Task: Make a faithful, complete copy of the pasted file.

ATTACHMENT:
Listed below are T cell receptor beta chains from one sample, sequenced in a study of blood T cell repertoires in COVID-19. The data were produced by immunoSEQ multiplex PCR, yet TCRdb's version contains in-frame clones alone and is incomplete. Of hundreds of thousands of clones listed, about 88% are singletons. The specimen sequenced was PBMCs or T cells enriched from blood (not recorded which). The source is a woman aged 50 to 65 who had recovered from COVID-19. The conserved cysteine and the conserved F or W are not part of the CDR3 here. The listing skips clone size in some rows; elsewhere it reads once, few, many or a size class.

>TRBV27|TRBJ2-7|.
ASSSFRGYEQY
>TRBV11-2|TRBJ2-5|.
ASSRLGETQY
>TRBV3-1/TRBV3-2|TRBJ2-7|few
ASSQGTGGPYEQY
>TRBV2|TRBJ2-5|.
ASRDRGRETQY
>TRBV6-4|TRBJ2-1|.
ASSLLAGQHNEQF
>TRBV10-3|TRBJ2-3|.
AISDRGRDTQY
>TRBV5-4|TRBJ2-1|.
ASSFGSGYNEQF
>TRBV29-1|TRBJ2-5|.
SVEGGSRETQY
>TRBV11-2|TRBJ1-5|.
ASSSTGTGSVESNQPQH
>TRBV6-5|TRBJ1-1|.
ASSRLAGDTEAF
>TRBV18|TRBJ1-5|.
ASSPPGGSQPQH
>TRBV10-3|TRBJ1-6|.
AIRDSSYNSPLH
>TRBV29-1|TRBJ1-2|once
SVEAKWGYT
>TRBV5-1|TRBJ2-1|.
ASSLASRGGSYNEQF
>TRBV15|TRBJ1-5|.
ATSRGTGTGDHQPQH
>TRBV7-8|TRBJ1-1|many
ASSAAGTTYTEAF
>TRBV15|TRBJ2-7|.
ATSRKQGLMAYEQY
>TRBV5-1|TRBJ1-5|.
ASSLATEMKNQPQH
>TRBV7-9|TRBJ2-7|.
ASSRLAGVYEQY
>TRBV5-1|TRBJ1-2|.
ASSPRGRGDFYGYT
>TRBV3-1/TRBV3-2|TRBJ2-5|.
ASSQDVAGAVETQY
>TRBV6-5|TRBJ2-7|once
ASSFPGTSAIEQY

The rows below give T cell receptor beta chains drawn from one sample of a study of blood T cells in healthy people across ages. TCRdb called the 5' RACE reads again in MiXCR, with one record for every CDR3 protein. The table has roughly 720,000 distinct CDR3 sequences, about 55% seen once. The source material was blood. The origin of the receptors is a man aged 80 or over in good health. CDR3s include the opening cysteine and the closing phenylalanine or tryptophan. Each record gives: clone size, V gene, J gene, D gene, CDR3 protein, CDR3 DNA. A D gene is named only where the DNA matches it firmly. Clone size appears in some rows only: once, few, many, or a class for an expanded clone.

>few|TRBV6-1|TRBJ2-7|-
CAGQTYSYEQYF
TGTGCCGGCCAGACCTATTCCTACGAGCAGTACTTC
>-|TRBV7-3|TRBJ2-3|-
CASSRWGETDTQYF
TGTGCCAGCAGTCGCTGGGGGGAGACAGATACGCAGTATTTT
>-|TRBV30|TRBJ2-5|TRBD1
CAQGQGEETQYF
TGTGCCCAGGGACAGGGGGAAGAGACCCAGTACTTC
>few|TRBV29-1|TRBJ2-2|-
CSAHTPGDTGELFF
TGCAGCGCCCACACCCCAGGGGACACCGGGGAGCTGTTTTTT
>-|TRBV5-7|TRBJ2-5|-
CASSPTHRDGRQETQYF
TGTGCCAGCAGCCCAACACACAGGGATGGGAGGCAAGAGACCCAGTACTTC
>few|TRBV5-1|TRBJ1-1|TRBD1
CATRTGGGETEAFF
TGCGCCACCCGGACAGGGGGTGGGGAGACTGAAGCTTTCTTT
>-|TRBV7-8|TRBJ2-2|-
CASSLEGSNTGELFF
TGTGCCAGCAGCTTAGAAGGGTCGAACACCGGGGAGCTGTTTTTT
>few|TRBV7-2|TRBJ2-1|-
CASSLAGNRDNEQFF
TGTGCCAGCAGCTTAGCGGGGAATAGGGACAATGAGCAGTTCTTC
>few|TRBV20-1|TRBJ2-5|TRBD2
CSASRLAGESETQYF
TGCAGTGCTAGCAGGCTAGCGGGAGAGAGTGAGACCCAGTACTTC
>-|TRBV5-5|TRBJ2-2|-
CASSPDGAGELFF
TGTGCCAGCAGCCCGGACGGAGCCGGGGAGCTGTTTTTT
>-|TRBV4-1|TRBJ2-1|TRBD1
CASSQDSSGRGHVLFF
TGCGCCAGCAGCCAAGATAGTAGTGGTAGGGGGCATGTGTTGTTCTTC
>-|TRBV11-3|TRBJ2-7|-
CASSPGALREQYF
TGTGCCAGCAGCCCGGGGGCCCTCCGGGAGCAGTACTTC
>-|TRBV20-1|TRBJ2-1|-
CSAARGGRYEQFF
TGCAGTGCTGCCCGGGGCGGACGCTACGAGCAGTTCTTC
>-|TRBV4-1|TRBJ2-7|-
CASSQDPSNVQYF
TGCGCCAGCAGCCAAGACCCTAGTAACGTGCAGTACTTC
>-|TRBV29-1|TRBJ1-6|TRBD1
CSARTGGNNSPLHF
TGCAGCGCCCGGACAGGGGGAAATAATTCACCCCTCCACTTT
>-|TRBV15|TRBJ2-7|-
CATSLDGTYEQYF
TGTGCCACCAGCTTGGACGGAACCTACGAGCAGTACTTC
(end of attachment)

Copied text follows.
Listed below are T cell receptor beta chains from one sample, sequenced in a study of blood T cell repertoires in COVID-19. The data were produced by immunoSEQ multiplex PCR, yet TCRdb's version contains in-frame clones alone and is incomplete. Of hundreds of thousands of clones listed, about 88% are singletons. The specimen sequenced was PBMCs or T cells enriched from blood (not recorded which). The source is a woman aged 50 to 65 who had recovered from COVID-19. The conserved cysteine and the conserved F or W are not part of the CDR3 here. The listing skips clone size in some rows; elsewhere it reads once, few, many or a size class.

>TRBV27|TRBJ2-7|.
ASSSFRGYEQY
>TRBV11-2|TRBJ2-5|.
ASSRLGETQY
>TRBV3-1/TRBV3-2|TRBJ2-7|few
ASSQGTGGPYEQY
>TRBV2|TRBJ2-5|.
ASRDRGRETQY
>TRBV6-4|TRBJ2-1|.
ASSLLAGQHNEQF
>TRBV10-3|TRBJ2-3|.
AISDRGRDTQY
>TRBV5-4|TRBJ2-1|.
ASSFGSGYNEQF
>TRBV29-1|TRBJ2-5|.
SVEGGSRETQY
>TRBV11-2|TRBJ1-5|.
ASSSTGTGSVESNQPQH
>TRBV6-5|TRBJ1-1|.
ASSRLAGDTEAF
>TRBV18|TRBJ1-5|.
ASSPPGGSQPQH
>TRBV10-3|TRBJ1-6|.
AIRDSSYNSPLH
>TRBV29-1|TRBJ1-2|once
SVEAKWGYT
>TRBV5-1|TRBJ2-1|.
ASSLASRGGSYNEQF
>TRBV15|TRBJ1-5|.
ATSRGTGTGDHQPQH
>TRBV7-8|TRBJ1-1|many
ASSAAGTTYTEAF
>TRBV15|TRBJ2-7|.
ATSRKQGLMAYEQY
>TRBV5-1|TRBJ1-5|.
ASSLATEMKNQPQH
>TRBV7-9|TRBJ2-7|.
ASSRLAGVYEQY
>TRBV5-1|TRBJ1-2|.
ASSPRGRGDFYGYT
>TRBV3-1/TRBV3-2|TRBJ2-5|.
ASSQDVAGAVETQY
>TRBV6-5|TRBJ2-7|once
ASSFPGTSAIEQY

The rows below give T cell receptor beta chains drawn from one sample of a study of blood T cells in healthy people across ages. TCRdb called the 5' RACE reads again in MiXCR, with one record for every CDR3 protein. The table has roughly 720,000 distinct CDR3 sequences, about 55% seen once. The source material was blood. The origin of the receptors is a man aged 80 or over in good health. CDR3s include the opening cysteine and the closing phenylalanine or tryptophan. Each record gives: clone size, V gene, J gene, D gene, CDR3 protein, CDR3 DNA. A D gene is named only where the DNA matches it firmly. Clone size appears in some rows only: once, few, many, or a class for an expanded clone.

>few|TRBV6-1|TRBJ2-7|-
CAGQTYSYEQYF
TGTGCCGGCCAGACCTATTCCTACGAGCAGTACTTC
>-|TRBV7-3|TRBJ2-3|-
CASSRWGETDTQYF
TGTGCCAGCAGTCGCTGGGGGGAGACAGATACGCAGTATTTT
>-|TRBV30|TRBJ2-5|TRBD1
CAQGQGEETQYF
TGTGCCCAGGGACAGGGGGAAGAGACCCAGTACTTC
>few|TRBV29-1|TRBJ2-2|-
CSAHTPGDTGELFF
TGCAGCGCCCACACCCCAGGGGACACCGGGGAGCTGTTTTTT
>-|TRBV5-7|TRBJ2-5|-
CASSPTHRDGRQETQYF
TGTGCCAGCAGCCCAACACACAGGGATGGGAGGCAAGAGACCCAGTACTTC
>few|TRBV5-1|TRBJ1-1|TRBD1
CATRTGGGETEAFF
TGCGCCACCCGGACAGGGGGTGGGGAGACTGAAGCTTTCTTT
>-|TRBV7-8|TRBJ2-2|-
CASSLEGSNTGELFF
TGTGCCAGCAGCTTAGAAGGGTCGAACACCGGGGAGCTGTTTTTT
>few|TRBV7-2|TRBJ2-1|-
CASSLAGNRDNEQFF
TGTGCCAGCAGCTTAGCGGGGAATAGGGACAATGAGCAGTTCTTC
>few|TRBV20-1|TRBJ2-5|TRBD2
CSASRLAGESETQYF
TGCAGTGCTAGCAGGCTAGCGGGAGAGAGTGAGACCCAGTACTTC
>-|TRBV5-5|TRBJ2-2|-
CASSPDGAGELFF
TGTGCCAGCAGCCCGGACGGAGCCGGGGAGCTGTTTTTT
>-|TRBV4-1|TRBJ2-1|TRBD1
CASSQDSSGRGHVLFF
TGCGCCAGCAGCCAAGATAGTAGTGGTAGGGGGCATGTGTTGTTCTTC
>-|TRBV11-3|TRBJ2-7|-
CASSPGALREQYF
TGTGCCAGCAGCCCGGGGGCCCTCCGGGAGCAGTACTTC
>-|TRBV20-1|TRBJ2-1|-
CSAARGGRYEQFF
TGCAGTGCTGCCCGGGGCGGACGCTACGAGCAGTTCTTC
>-|TRBV4-1|TRBJ2-7|-
CASSQDPSNVQYF
TGCGCCAGCAGCCAAGACCCTAGTAACGTGCAGTACTTC
>-|TRBV29-1|TRBJ1-6|TRBD1
CSARTGGNNSPLHF
TGCAGCGCCCGGACAGGGGGAAATAATTCACCCCTCCACTTT
>-|TRBV15|TRBJ2-7|-
CATSLDGTYEQYF
TGTGCCACCAGCTTGGACGGAACCTACGAGCAGTACTTC